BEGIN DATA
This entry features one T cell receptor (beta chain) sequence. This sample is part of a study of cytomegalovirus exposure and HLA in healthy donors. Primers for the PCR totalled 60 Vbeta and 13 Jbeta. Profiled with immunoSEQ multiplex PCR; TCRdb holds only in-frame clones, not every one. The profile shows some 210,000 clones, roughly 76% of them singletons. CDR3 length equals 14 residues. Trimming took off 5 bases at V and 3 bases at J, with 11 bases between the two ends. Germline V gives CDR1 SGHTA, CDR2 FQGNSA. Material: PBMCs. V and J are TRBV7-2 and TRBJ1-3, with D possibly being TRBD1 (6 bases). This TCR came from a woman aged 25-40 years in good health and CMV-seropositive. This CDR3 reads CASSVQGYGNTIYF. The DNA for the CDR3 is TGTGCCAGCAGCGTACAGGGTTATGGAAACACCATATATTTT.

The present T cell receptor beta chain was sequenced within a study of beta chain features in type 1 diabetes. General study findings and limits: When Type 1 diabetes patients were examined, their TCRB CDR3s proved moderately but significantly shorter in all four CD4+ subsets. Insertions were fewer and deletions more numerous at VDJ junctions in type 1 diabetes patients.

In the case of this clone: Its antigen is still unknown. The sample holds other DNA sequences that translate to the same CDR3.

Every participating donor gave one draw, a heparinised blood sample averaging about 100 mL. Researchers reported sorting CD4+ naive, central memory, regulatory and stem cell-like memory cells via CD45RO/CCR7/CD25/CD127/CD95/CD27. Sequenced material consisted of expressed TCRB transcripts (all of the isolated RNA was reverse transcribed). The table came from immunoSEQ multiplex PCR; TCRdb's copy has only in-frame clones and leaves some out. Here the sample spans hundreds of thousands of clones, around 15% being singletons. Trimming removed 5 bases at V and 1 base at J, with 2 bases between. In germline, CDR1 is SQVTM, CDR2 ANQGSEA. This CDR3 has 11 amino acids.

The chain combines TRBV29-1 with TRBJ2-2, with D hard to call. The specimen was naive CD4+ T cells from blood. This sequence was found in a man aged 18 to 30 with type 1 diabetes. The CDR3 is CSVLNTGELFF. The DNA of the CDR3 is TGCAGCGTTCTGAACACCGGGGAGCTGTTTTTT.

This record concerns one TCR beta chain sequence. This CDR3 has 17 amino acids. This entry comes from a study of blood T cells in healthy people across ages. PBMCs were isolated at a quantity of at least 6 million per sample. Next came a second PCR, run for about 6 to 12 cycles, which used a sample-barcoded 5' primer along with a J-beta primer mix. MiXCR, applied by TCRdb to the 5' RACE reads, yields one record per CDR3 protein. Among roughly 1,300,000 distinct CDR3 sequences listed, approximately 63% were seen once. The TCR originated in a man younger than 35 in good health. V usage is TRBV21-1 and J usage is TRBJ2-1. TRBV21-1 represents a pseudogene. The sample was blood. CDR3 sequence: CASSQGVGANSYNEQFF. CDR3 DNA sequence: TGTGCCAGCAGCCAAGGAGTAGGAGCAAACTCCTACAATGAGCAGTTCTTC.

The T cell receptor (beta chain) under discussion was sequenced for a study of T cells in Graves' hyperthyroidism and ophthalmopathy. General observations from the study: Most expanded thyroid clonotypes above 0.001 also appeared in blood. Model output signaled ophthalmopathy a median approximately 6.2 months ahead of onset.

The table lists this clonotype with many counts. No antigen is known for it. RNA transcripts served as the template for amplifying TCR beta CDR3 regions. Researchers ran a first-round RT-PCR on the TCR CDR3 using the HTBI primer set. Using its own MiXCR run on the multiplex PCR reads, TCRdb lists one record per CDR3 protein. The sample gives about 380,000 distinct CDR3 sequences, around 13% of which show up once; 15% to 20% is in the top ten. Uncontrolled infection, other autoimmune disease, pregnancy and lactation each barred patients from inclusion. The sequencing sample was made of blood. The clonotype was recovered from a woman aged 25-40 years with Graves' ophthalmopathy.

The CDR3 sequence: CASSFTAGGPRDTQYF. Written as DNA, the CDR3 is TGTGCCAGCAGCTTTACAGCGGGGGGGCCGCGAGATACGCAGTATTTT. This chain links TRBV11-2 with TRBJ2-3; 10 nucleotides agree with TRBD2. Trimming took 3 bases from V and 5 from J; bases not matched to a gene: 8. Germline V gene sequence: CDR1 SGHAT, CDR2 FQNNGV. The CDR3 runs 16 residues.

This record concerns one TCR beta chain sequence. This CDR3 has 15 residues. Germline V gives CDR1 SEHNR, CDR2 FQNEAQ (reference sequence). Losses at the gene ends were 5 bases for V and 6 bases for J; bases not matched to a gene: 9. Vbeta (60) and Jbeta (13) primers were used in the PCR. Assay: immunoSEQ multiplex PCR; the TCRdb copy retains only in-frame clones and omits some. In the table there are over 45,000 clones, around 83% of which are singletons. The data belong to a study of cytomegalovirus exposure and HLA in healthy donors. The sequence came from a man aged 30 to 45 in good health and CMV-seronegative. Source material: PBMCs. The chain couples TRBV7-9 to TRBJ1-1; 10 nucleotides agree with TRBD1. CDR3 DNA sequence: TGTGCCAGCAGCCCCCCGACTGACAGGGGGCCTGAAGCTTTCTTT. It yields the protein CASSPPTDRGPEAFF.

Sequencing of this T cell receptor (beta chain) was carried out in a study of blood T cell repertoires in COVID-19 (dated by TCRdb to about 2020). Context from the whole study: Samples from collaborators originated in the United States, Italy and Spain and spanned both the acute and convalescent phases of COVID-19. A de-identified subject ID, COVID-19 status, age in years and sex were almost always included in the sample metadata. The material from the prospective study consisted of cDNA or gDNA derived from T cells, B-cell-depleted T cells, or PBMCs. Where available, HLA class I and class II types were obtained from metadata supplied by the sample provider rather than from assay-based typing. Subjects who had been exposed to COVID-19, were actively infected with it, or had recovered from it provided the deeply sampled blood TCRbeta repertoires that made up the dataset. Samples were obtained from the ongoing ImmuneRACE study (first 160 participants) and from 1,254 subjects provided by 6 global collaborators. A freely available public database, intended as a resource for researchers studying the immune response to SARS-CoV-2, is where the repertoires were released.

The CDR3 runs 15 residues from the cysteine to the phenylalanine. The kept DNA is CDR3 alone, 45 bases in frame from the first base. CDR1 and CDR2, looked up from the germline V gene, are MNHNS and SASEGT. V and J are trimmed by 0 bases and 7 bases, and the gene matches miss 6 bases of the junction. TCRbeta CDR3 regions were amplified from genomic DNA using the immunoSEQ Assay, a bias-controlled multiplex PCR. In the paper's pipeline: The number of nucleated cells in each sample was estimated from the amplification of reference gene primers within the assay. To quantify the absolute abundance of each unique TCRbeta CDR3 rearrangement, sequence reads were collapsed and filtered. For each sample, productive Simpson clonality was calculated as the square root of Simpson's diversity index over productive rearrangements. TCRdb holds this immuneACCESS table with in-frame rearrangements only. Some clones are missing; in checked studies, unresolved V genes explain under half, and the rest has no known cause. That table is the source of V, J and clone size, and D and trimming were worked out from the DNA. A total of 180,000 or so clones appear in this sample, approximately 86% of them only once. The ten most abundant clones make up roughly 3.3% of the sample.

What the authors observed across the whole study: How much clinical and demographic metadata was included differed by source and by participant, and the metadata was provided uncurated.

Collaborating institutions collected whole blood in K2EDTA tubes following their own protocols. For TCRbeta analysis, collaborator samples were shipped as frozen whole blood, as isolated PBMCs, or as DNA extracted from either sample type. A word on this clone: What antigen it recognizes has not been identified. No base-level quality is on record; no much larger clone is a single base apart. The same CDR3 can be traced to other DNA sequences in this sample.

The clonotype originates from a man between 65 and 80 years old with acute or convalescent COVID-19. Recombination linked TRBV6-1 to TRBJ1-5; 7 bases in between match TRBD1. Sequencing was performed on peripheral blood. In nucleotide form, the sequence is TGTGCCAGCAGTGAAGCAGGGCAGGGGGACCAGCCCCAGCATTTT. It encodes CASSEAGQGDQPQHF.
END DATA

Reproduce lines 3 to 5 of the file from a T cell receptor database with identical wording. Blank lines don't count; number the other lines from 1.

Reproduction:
In the case of this clone: Its antigen is still unknown. The sample holds other DNA sequences that translate to the same CDR3.

Every participating donor gave one draw, a heparinised blood sample averaging about 100 mL. Researchers reported sorting CD4+ naive, central memory, regulatory and stem cell-like memory cells via CD45RO/CCR7/CD25/CD127/CD95/CD27. Sequenced material consisted of expressed TCRB transcripts (all of the isolated RNA was reverse transcribed). The table came from immunoSEQ multiplex PCR; TCRdb's copy has only in-frame clones and leaves some out. Here the sample spans hundreds of thousands of clones, around 15% being singletons. Trimming removed 5 bases at V and 1 base at J, with 2 bases between. In germline, CDR1 is SQVTM, CDR2 ANQGSEA. This CDR3 has 11 amino acids.

The chain combines TRBV29-1 with TRBJ2-2, with D hard to call. The specimen was naive CD4+ T cells from blood. This sequence was found in a man aged 18 to 30 with type 1 diabetes. The CDR3 is CSVLNTGELFF. The DNA of the CDR3 is TGCAGCGTTCTGAACACCGGGGAGCTGTTTTTT.